It’s time to plan for the imminent legalization of marijuana in Canada.
While there has been much media attention devoted to the federal government’s plans to legalize marijuana for recreational use, there has been much less discussion on just what that will mean for drivers, let alone fleet operators.
Fulfilling a campaign promise from 2015, the Trudeau government introduced a series of bills earlier this spring that will bring about marijuana legalization in Canada with a target date of July 1st, 2018.
First, it should be noted there is a significant distinction between decriminalization and full legalization, as is the government’s intent. The former means that simple personal possession and usage would no longer be a criminal offence. Full legalization, however, is a much more complex undertaking, requiring the establishment of regulatory frameworks around production, product standards, and distribution, as well as road safety and legal standards of impairment.
There are a number of potential roadblocks the government must cross before full legalization takes place, although some guidelines have already been indicated. The government has suggested that 18 should be the legal age to consume cannabis. Possession of 30 grams or less would be legal for personal use. Producers would have to be registered by the federal government, although, like alcohol, distribution would be governed by the provinces.
Impairment & road safety
The feds have also outlined protocols for impairment and road safety. Much like they do for alcohol, law enforcement would be able to demand a roadside saliva test to determine if marijuana was recently consumed. Tests for active THC—the main intoxicant in cannabis—would be conducted to determine levels within two hours of driving. Offences would start at two nanograms of THC per millilitre of blood, ranging from a $1,000 fine all the way to a 10 year prison sentence for repeat offenders with five nanograms or more, or for those offences where THC and alcohol appear together (see sidebar).
Beyond marijuana, the federal government has also indicated it may take a tougher stance against drunk driving, with the justice minister suggesting the legal blood alcohol limit for criminal impairment may be dropped to .05 from the current .08. In addition, the government has committed to an educational campaign in advance of the legal roll out.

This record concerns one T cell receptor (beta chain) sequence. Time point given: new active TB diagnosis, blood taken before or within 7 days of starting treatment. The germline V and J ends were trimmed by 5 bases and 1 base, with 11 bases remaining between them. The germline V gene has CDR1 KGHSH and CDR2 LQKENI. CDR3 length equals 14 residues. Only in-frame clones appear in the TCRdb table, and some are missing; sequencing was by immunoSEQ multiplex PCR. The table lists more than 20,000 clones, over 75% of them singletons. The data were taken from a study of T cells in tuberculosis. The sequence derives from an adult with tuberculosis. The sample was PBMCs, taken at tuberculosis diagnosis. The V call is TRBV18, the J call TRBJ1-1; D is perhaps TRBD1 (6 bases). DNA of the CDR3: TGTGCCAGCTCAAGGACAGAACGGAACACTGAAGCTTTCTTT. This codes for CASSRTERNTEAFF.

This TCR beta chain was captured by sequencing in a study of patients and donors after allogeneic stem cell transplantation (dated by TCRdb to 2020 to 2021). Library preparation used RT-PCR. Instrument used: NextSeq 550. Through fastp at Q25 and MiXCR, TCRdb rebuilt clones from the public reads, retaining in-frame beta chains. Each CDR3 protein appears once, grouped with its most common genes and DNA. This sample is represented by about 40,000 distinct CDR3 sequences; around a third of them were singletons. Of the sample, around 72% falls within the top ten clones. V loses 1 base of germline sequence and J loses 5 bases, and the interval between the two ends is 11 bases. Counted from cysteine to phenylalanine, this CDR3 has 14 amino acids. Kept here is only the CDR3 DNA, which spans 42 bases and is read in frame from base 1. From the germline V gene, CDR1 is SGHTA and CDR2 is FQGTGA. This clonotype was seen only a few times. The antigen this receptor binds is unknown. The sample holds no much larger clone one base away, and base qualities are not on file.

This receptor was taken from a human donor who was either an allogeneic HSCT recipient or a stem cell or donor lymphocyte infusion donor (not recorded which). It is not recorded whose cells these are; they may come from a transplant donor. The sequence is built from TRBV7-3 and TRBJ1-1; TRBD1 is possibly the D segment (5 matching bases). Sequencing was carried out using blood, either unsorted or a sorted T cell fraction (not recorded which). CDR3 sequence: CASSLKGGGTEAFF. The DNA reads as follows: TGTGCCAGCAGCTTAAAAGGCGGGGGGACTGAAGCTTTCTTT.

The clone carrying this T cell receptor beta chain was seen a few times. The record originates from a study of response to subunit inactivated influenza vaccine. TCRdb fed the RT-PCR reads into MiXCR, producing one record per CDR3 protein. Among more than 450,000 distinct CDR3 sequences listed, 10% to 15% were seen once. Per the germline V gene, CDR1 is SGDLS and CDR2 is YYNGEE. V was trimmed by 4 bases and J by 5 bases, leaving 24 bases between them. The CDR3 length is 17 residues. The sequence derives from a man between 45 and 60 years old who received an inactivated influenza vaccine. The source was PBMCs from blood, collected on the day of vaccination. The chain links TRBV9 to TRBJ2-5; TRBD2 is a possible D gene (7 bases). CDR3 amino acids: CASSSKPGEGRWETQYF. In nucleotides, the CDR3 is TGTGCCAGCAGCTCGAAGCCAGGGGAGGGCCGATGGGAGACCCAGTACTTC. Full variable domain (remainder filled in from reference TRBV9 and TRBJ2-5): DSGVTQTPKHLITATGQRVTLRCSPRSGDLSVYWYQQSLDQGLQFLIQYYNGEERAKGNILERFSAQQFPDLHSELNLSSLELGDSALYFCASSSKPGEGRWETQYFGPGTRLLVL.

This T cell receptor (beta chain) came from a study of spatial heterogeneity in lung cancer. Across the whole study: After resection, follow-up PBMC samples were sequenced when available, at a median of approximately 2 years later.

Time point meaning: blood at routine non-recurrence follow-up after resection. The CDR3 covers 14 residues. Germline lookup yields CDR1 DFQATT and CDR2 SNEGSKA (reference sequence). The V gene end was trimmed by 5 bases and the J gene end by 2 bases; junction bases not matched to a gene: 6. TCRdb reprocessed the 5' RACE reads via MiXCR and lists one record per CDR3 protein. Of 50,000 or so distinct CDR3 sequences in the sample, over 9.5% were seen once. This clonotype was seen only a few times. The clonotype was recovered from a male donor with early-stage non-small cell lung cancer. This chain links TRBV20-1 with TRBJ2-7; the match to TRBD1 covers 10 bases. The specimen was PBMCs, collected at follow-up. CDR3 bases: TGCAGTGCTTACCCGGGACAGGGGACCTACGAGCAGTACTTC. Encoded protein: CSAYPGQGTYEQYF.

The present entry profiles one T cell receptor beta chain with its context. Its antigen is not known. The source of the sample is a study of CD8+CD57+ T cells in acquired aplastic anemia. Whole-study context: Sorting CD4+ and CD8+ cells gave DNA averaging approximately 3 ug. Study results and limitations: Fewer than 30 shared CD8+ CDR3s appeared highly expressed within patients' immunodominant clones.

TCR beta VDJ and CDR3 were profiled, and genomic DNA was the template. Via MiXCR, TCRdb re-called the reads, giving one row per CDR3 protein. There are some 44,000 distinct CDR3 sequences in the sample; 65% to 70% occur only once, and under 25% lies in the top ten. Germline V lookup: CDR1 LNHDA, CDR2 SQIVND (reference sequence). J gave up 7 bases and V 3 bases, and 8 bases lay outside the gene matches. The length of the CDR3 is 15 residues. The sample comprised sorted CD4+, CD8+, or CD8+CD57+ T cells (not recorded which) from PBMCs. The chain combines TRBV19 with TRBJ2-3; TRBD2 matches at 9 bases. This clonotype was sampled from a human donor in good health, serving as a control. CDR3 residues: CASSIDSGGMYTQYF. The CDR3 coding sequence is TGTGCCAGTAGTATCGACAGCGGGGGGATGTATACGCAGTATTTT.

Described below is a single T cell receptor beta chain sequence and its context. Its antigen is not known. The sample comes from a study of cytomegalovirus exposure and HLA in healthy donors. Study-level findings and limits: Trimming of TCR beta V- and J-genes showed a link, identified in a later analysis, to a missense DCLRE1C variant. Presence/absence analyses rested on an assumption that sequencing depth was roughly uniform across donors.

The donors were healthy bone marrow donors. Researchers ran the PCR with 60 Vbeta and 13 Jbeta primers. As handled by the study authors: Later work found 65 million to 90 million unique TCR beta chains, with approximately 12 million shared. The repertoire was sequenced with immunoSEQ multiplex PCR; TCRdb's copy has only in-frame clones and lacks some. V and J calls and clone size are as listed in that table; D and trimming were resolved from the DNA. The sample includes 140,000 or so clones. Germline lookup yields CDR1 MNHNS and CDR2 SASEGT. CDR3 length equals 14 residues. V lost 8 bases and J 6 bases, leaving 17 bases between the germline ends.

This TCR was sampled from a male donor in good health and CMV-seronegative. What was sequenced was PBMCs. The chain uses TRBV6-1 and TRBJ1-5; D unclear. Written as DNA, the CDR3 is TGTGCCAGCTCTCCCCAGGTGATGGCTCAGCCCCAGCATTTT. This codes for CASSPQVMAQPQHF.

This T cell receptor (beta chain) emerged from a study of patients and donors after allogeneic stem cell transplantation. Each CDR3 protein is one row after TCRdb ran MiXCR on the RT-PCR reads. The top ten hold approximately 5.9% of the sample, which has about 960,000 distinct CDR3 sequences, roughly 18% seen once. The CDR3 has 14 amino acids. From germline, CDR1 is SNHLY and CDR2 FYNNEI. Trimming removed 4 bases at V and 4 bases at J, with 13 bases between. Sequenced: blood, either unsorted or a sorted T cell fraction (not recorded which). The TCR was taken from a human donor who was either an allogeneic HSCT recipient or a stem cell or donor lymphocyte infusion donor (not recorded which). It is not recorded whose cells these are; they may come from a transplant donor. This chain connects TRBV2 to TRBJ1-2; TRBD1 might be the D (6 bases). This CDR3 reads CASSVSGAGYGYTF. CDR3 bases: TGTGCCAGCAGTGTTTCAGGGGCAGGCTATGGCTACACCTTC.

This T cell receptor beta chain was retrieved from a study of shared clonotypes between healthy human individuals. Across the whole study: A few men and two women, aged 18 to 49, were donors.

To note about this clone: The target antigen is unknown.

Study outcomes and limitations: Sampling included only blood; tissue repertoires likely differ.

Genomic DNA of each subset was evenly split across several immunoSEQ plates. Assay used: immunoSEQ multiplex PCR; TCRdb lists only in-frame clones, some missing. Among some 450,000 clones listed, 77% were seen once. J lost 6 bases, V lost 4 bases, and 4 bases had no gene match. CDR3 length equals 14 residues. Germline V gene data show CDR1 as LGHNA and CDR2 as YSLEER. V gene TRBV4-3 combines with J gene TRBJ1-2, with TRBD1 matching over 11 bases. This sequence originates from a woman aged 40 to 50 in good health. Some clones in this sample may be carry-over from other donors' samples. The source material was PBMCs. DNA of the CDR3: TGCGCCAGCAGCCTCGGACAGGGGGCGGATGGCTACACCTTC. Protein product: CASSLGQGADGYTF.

What are the effects of cannabis impairment on drivers?
While there are a number of studies attempting to measure the effects of cannabis on driving, they are, as of yet, not entirely conclusive as to how those effects may be quantified. Some studies have found a significant impact on driving skills, while others less so.
Research does, however, indicate there is a synergistic effect when using both alcohol and cannabis that can be more detrimental than either drug alone. Some studies have found that cannabis paired with alcohol can lead to a 36 percent reduction in reaction time and be equivalent to a .14 blood alcohol count (BAC).
Studies from those US states where marijuana has been legalized have indicated fatal motor vehicle collisions where drivers have tested positive for cannabis have increased significantly. In the case of Washington State, they doubled from 2014 to 2017, while in Colorado they have tripled over a 10 year period. Whether the entirety of the increase can be attributed to growing cannabis usage and impairment, as opposed to increased awareness and testing among law enforcement, has yet to be determined.
In British Columbia, of 1,100 individuals who were admitted to a Vancouver trauma centre as a result of motor vehicle collisions, 15 percent had a BAC of over .08, 12.6 percent had used cannabis at some point, and 7.3 percent tested positive for THC, indicating recent usage.
What does this all mean for fleets?
For fleet operators, even those with well-defined fleet policies and robust safety programs, it is imperative to plan for the imminent legalization of marijuana and its impact of road safety and enforcement.
Fleet professionals should confer with their human resources and legal departments to update policies to include specific terms around marijuana usage. General language around illicit drug usage will likely no longer be adequate. HR very likely is already dealing with these issues in a general sense if not relating to vehicle usage. Similarly, any policy changes as well as the specific legal changes around operation of a vehicle and potential marijuana impairment should be communicated to managers and drivers alike.
Educational campaigns should include information on a driver’s legal responsibility as well as any company specific ones that may exceed the basic legal standards.